Not to be confused with last year’s biography GOODBYE CHRISTOPHER ROBIN on the author of WINNIE THE POOH, A.A. Milne’s life, CHRISTOPHER ROBIN is the story of Christopher Robin, the little boy from the Winnie-the-Pooh stories. Christopher Robin (Ewan McGregor) is now all grown up, married to Evelyn (Hayley Atwell) with a daughter, Madeline (Bronte Carmichael) but has lost all sense of imagination. Pooh and his friends from the Hundred Acre Wood re-enter Christopher’s life to help him find joy again.
CHRISTOPHER ROBIN is not strictly the story of Winnie the Pooh (Jim Cummings), the beloved honey gulping bear but about Christopher Robin as the film title implies. It is is a live-action/CGI extension of the Disney franchise of the same name. The animated Pooh and friends, are true in appearance and motion to the beloved book and film, so this film will appeal and not disappoint the Pooh fans.
The screenplay by Alex Ross Perry and Allison Schroeder takes certain liberties. Pooh suddenly appears in Christopher Robin’s home with no apparent logic. The time of Robin growing up is glaringly absent in the story. The film unfolds with Chapter 1 (“Leaving His Friends”) then jumps to Chapter 3 and so on, leaving out certain chapters of Robin’s life as if they don’t matter. But begin a family film, these little omissions can be forgiven. One cannot forgive however is the repeated number of times the script tugs at the heartstrings. Why has Christopher Robin disappeared? Goodbye Christopher Robin? Is Pooh’s red balloon more important that the briefcase of work notes? Are the work notes more important that your daughter? Why is the daughter then not with you? These lines of dialogue can be quite trying. On the upside. the humour comes off from Pooh’s friend as original, cute and fresh.
Pooh’s friends include Tigger, a boy tiger (also voiced by Cummings, who gets to sing one song as well) , a donkey, an owl, a piglet, a rabbit and a kangaroo. Brad Garrett who voices the perpetually pessimistic donkey steals the show, with his gruff voice and the script’s best jokes. When asked “How was your day today?” His reply is: “Don’t get me started!”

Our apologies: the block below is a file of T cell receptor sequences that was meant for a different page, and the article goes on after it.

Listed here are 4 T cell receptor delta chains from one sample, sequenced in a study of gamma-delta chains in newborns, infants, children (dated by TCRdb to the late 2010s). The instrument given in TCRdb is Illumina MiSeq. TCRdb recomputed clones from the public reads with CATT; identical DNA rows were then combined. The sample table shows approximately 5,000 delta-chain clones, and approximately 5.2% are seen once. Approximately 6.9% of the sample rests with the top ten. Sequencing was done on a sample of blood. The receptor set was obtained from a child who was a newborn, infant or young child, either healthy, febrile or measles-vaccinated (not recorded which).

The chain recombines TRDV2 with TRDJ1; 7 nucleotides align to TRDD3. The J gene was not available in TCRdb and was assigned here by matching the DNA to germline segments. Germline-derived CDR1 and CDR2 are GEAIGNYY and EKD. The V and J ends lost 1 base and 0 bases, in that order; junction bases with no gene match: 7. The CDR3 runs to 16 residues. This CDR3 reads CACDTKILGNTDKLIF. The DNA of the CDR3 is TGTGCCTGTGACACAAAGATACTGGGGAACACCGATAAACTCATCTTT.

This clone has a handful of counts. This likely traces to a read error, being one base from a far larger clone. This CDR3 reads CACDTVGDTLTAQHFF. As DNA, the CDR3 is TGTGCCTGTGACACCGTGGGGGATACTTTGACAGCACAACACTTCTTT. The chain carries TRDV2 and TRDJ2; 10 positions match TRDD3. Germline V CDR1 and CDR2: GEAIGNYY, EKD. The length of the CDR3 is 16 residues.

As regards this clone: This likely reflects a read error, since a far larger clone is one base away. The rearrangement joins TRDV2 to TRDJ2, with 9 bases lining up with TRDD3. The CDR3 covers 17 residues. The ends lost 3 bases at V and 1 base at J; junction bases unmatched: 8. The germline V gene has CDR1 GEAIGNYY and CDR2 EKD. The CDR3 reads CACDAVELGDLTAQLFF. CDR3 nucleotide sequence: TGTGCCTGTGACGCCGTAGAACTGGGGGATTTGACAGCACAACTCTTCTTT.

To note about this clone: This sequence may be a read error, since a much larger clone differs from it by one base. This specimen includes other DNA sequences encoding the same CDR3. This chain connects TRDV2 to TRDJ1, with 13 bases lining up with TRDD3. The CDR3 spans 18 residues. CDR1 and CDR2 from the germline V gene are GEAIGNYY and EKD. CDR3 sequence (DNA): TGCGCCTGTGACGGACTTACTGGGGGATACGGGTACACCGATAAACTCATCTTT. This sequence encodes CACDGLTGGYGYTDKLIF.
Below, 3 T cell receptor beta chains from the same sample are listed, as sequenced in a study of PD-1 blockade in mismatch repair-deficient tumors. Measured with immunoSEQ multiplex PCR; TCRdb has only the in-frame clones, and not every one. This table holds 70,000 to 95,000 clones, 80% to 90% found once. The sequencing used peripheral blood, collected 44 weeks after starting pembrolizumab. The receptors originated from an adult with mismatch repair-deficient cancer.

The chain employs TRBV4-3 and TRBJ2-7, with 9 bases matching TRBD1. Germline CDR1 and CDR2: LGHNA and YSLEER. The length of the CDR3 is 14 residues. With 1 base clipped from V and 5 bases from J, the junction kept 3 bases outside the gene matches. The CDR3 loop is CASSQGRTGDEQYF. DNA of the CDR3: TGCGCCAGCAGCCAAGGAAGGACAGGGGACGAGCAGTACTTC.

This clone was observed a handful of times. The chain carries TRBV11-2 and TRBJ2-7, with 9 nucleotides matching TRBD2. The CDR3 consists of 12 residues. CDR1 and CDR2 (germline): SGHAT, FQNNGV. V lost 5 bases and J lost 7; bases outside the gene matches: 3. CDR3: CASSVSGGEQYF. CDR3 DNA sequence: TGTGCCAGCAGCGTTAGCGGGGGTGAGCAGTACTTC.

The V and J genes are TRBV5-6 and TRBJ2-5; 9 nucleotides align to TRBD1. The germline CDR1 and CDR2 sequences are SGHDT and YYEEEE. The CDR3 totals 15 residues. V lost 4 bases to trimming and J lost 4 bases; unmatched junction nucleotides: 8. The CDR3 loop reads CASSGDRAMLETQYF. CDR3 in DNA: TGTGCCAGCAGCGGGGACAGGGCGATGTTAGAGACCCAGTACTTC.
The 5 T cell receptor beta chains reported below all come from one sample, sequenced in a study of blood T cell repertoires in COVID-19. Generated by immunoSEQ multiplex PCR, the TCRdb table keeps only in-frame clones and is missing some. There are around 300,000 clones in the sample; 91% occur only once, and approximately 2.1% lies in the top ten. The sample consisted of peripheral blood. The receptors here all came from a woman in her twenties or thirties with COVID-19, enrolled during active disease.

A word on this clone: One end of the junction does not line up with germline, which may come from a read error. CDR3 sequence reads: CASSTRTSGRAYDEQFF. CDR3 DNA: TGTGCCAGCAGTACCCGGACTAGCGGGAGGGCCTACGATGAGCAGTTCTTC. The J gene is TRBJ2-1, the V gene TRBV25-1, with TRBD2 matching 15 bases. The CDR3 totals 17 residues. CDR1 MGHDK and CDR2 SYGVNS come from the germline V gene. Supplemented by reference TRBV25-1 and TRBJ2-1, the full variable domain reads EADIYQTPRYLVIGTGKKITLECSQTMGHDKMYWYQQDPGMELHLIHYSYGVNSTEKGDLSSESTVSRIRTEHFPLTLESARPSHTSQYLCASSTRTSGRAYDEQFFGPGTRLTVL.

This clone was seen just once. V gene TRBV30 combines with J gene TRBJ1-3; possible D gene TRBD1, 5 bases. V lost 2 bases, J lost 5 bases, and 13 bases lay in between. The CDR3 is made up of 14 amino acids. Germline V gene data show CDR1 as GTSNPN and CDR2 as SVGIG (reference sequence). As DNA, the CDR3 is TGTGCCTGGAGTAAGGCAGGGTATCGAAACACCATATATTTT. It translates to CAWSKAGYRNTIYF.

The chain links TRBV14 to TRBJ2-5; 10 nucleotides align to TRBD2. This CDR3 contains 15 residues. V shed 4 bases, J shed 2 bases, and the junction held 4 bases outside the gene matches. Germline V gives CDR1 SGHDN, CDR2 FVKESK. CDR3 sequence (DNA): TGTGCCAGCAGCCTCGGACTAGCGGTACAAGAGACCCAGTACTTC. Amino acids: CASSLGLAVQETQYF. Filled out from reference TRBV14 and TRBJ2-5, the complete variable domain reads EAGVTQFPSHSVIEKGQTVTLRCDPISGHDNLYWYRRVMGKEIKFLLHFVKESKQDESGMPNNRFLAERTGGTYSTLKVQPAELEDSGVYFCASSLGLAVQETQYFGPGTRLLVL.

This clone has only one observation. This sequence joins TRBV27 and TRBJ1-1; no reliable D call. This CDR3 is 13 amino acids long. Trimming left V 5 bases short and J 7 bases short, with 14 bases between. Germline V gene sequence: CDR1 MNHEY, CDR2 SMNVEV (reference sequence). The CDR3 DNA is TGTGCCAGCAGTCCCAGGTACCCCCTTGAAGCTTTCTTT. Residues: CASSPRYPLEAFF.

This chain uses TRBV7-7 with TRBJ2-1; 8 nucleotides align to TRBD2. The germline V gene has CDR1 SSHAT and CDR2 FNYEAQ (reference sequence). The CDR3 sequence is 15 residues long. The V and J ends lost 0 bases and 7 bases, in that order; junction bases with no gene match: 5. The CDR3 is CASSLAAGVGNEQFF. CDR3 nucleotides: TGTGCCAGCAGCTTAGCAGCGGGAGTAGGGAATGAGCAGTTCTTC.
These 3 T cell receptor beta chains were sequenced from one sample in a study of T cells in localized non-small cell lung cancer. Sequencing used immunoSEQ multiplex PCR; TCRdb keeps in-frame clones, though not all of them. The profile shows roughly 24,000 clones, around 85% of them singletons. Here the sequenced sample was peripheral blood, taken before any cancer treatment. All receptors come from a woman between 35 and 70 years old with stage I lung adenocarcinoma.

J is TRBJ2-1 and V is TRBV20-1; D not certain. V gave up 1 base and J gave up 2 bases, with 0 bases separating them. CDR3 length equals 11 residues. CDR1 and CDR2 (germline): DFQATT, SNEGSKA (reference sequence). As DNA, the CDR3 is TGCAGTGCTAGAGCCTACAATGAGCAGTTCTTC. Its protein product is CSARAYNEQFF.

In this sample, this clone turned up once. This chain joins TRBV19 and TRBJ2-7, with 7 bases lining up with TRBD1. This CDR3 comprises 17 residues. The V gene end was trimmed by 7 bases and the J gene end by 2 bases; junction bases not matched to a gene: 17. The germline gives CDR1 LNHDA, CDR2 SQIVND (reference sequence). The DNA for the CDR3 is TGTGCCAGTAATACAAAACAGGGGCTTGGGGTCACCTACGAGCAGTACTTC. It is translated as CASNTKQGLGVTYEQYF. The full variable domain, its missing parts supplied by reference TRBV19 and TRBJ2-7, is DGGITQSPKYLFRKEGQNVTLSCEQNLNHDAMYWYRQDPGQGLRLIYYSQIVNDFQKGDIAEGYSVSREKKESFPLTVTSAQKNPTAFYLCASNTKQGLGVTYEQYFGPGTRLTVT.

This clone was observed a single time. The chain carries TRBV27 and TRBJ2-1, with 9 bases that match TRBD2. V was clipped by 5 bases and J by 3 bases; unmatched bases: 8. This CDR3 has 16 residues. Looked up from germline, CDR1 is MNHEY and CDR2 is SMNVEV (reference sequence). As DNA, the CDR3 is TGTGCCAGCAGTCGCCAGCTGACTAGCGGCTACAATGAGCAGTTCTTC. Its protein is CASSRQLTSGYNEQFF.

What helps in creating the fairy tale atmosphere especially the colourful hundred acre wood where Pooh and his friends live is the cinematography by Matthias Koenigswieser coupled with the CGI effects. The music by Jon Brion including a few catchy songs lifts the film’s mood.
The last Disney’s Winnie the Pooh animated feature was good but really slow. In CHRISTOPHER ROBIN, the animated characters move just as slowly to keep with the expectations of the first film. McGregor makes a believable grown up Christopher, and does well putting up a straight face while taking all the dialogue with great seriousness. Christopher, when he realizes what is missing in life brings audiences right back to MARY POPPINS where David Thomlinson as Mr. Banks discards his frugality on saving a tuppence and begins feeding the birds.
Make sure you stay right up to the end of the closing credits. Just when you think the film is over with the credits coming on, a nifty musical number appears right in the middle, a song on the play of words “Noting becomes Something” as performed on a piano in the middle of the beach with Pooh and friends lying on deck chairs enjoying the sun. If that is not enough incentive to stay, this sequence is followed by another original Pooh song.
A bit sappy, but CHRISTOPHER ROBIN is entertaining enough and true to the mood of WINNIE THE POOH.